Burnham Commercial originated in the mid-1880s when Frederick A. Lord founded a New York-based greenhouse manufacturer, then named Lord’s Horticultural Manufacturing Company. In 1872, Lord’s son-in-law, William Burnham, joined the company, creating memorable greenhouses for large estates in upstate New York.
Shortly after, the greenhouse industry was in need of a solution to provide adjustable and evenly distributed heat to large areas. The company manufactured its first cast iron boiler intended to keep its greenhouses heated. Lord’s Horticultural Manufacturing Company later became known as the Lord & Burnham Company.
In 1905, the Lord & Burnham Company merged with the Hitchings Company, which specialized in manufacturing heating systems and ventilating apparatus’ for greenhouses, and the Pierson-Sefton Company to form the Burnham-Pierson-Sefton Corporation.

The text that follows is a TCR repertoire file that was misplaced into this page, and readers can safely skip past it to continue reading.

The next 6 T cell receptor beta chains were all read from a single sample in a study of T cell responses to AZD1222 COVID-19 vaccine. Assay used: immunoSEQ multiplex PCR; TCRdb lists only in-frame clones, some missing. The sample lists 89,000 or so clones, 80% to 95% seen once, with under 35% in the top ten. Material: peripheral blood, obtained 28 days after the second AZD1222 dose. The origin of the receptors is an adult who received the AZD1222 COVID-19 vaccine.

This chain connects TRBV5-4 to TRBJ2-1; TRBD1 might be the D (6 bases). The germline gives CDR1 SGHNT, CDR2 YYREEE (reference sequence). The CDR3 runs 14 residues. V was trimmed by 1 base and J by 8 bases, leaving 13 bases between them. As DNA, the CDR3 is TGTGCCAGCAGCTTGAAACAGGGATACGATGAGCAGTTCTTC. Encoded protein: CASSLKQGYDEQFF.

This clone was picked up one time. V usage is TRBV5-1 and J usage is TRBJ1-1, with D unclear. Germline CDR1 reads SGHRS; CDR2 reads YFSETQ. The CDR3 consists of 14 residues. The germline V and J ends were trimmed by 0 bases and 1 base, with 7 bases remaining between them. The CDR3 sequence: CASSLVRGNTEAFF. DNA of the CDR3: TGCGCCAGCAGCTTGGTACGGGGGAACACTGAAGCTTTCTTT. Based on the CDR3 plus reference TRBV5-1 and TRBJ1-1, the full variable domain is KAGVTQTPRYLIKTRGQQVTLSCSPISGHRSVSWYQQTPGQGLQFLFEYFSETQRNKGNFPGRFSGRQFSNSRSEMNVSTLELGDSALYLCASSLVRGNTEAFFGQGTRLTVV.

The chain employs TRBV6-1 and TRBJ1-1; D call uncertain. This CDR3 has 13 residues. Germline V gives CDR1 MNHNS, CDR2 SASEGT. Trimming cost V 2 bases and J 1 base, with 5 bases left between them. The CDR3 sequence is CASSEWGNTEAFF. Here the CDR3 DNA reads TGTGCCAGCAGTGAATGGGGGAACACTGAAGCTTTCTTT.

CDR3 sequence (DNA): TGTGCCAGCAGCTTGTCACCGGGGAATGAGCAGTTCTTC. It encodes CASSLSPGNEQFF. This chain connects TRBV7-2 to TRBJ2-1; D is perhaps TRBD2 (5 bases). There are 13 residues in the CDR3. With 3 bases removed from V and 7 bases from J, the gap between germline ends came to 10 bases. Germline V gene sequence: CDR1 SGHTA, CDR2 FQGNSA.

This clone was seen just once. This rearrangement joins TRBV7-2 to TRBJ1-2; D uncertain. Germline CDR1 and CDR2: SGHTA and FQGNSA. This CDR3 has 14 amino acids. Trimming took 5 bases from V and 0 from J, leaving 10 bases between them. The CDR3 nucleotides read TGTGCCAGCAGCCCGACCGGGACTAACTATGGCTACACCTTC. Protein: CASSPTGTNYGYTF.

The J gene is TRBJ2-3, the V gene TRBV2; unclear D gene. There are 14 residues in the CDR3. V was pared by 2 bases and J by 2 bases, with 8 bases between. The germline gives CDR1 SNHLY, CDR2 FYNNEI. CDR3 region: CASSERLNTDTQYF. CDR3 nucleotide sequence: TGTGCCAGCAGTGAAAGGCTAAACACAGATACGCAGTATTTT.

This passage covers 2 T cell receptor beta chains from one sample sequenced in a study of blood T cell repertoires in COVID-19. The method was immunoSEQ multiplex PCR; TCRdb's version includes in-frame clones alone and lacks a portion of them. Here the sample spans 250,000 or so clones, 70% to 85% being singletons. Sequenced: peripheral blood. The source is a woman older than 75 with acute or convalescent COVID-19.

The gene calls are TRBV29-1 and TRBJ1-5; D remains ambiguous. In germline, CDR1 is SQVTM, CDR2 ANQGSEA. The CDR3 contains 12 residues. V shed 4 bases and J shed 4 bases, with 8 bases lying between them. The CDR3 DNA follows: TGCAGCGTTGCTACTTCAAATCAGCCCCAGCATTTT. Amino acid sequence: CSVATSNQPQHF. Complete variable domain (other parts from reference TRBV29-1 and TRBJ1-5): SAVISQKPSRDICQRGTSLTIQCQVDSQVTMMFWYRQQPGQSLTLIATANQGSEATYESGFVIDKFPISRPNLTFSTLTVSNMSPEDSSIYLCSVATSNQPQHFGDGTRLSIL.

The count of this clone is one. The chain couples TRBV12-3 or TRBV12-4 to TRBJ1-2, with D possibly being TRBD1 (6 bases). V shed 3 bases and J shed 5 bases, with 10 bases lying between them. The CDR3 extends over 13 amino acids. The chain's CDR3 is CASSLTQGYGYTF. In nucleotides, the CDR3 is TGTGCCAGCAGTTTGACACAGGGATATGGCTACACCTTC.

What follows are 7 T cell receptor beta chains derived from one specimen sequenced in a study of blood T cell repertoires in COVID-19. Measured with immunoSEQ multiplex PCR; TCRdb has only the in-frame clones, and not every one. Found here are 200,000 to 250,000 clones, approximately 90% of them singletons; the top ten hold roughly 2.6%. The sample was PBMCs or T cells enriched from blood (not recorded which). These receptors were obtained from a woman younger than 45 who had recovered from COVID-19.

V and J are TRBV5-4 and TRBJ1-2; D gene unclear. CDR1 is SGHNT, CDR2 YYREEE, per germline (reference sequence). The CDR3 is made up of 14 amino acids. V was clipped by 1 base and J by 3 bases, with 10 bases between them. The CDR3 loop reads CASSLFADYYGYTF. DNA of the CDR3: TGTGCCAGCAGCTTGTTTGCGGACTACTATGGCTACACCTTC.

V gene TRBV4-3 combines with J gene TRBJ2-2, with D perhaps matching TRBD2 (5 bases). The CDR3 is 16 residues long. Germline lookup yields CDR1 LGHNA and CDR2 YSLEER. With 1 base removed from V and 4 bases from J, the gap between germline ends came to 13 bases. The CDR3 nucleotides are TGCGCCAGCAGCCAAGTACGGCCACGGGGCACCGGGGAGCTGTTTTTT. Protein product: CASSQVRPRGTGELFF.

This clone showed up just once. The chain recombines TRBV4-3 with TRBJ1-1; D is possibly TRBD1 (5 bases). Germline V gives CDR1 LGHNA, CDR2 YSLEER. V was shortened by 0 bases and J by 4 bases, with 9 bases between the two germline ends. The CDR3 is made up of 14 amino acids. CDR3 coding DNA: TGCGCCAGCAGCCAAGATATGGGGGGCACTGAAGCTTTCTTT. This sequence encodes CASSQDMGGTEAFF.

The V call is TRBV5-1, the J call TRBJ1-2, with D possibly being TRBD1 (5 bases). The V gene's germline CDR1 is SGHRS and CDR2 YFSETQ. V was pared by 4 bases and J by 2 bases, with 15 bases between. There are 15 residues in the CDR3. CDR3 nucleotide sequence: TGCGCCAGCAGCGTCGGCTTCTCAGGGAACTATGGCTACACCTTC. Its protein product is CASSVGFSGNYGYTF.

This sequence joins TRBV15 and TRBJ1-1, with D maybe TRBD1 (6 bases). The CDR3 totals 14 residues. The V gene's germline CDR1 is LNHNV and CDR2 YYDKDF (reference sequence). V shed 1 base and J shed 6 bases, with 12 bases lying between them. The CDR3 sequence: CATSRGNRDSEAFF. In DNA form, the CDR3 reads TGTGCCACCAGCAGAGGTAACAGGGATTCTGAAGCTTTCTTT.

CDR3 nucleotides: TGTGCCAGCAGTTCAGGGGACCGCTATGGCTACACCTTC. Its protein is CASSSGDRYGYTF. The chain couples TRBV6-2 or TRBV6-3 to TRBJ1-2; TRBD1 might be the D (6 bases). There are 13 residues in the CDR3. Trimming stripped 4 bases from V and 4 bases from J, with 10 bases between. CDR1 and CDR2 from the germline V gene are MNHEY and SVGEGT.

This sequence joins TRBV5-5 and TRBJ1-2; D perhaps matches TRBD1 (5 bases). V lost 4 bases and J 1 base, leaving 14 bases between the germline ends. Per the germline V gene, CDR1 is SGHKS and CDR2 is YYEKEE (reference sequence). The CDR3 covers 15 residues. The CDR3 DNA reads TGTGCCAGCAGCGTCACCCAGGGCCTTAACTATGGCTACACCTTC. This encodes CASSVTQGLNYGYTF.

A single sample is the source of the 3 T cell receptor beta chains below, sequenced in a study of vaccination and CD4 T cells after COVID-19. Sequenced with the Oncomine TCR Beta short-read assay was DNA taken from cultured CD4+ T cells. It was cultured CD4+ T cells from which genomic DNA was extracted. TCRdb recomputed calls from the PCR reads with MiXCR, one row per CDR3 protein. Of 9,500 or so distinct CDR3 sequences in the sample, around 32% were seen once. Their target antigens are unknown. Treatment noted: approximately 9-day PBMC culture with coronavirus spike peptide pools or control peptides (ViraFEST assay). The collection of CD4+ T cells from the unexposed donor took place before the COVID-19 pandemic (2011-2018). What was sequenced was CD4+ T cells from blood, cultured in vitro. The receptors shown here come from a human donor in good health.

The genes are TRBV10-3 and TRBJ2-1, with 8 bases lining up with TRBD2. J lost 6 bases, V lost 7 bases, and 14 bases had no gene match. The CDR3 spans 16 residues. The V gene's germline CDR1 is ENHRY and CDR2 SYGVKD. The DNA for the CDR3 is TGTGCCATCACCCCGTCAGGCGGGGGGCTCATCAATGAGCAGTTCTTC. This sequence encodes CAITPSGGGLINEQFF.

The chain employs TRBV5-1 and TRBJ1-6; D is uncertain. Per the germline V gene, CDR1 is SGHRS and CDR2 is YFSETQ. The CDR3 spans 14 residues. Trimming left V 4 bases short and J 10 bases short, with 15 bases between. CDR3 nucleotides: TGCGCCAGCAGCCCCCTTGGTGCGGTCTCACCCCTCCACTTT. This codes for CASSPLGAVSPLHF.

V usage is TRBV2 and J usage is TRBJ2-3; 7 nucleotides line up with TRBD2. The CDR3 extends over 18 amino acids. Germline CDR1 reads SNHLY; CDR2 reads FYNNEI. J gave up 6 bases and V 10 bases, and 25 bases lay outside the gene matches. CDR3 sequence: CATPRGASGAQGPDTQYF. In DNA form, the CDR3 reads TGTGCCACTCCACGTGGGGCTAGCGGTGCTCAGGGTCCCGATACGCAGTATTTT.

Following growth and acquisitions, the Burnham Boiler Company was established in 1919 and took over the boiler business from Lord & Burnham Company and its affiliated companies. The company was renamed Burnham Corporation and is currently referred to as Burnham Commercial or Burnham LLC.
Today, headquartered in Lancaster, Pennsylvania, Burnham Commercial continues to produce steam and hot water boilers for commercial and industrial applications. For many years, asbestos was used in components of Burnham’s boilers, including insulation, fire-retardant bricks and gaskets.
Adding asbestos to the components made them more durable and resistant to heat and fire. Unfortunately, it also made them deadly. Anyone who worked with Burnham Commercial’s boilers until the 1980s could be at risk of developing an asbestos-related disease such as mesothelioma.